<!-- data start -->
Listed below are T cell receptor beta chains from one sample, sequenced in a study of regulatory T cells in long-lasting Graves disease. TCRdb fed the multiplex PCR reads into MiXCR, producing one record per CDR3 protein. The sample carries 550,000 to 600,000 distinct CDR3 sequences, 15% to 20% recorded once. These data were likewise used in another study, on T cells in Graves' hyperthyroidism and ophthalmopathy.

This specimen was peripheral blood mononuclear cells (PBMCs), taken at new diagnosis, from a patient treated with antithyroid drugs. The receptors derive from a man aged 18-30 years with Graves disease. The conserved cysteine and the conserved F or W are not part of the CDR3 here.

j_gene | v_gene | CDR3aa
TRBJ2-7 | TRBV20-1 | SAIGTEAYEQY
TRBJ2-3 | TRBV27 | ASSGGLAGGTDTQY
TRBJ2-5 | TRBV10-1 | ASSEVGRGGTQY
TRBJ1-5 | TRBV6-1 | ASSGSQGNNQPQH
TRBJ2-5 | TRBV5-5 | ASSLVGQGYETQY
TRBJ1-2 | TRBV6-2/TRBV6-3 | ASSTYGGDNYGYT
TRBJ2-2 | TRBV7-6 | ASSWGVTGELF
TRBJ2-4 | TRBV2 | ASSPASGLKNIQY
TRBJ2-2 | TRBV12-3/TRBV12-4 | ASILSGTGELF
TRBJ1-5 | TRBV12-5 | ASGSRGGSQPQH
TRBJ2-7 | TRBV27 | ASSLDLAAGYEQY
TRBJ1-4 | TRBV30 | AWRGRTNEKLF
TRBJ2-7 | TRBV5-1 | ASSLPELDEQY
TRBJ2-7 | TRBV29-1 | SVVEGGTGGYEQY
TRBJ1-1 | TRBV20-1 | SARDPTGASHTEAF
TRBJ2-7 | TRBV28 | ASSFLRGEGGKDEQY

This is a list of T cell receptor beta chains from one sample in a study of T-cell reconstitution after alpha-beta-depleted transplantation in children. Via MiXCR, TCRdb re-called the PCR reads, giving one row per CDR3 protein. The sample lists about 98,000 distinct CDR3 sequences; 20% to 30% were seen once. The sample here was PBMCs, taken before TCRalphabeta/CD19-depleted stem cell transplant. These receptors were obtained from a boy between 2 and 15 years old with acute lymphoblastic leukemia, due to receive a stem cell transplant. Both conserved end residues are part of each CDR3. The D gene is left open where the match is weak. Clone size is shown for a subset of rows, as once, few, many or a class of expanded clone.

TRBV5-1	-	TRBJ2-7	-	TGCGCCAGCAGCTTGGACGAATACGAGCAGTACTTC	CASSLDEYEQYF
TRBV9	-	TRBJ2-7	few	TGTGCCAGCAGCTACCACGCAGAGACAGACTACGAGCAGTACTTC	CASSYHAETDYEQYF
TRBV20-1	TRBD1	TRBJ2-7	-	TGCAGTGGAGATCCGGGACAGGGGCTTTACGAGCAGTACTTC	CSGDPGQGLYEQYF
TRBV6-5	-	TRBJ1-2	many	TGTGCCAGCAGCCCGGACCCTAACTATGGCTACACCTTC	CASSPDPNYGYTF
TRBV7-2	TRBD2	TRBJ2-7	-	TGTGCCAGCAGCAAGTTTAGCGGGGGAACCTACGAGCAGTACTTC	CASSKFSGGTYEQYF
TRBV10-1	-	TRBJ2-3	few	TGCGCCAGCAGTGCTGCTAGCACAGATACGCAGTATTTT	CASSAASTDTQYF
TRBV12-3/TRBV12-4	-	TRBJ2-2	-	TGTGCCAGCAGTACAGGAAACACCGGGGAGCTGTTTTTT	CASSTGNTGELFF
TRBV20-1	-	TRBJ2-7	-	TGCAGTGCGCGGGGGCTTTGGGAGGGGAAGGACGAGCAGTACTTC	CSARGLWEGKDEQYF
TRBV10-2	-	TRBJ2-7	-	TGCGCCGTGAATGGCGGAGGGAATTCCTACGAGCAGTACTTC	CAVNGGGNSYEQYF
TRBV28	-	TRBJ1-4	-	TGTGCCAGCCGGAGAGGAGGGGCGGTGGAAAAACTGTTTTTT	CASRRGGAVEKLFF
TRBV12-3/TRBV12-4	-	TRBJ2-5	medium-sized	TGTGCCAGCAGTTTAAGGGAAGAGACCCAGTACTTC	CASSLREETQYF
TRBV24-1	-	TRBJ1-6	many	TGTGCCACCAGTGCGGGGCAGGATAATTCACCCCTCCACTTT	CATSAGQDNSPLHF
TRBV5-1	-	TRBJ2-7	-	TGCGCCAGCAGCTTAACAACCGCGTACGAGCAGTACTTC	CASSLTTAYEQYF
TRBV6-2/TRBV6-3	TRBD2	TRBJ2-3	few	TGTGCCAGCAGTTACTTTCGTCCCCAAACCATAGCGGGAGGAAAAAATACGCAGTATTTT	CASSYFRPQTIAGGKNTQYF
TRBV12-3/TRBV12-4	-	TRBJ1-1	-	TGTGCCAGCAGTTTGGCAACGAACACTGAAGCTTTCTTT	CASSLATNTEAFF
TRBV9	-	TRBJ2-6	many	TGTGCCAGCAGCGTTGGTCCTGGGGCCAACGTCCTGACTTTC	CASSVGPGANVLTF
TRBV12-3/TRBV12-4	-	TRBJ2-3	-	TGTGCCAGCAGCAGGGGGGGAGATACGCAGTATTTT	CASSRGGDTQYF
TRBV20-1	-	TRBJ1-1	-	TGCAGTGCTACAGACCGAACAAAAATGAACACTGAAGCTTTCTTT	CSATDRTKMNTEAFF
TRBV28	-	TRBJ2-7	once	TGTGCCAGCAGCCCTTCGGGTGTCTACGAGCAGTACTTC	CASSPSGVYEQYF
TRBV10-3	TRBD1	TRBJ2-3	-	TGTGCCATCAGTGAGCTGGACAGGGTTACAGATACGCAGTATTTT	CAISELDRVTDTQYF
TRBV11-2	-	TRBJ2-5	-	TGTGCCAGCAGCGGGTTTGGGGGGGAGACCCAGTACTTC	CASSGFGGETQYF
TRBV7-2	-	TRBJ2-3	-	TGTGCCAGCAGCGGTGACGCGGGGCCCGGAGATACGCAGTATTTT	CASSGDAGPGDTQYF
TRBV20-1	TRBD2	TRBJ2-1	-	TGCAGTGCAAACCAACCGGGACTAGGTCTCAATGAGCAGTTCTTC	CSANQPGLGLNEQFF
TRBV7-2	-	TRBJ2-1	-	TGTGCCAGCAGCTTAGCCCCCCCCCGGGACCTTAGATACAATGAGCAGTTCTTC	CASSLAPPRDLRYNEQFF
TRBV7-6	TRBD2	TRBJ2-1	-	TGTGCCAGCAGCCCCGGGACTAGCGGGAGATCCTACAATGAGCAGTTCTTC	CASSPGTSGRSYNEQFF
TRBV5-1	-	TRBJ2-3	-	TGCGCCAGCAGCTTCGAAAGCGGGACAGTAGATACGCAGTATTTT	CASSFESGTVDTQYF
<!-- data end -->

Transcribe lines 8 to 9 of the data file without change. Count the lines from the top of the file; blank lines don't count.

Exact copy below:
TRBJ2-5 | TRBV5-5 | ASSLVGQGYETQY
TRBJ1-2 | TRBV6-2/TRBV6-3 | ASSTYGGDNYGYT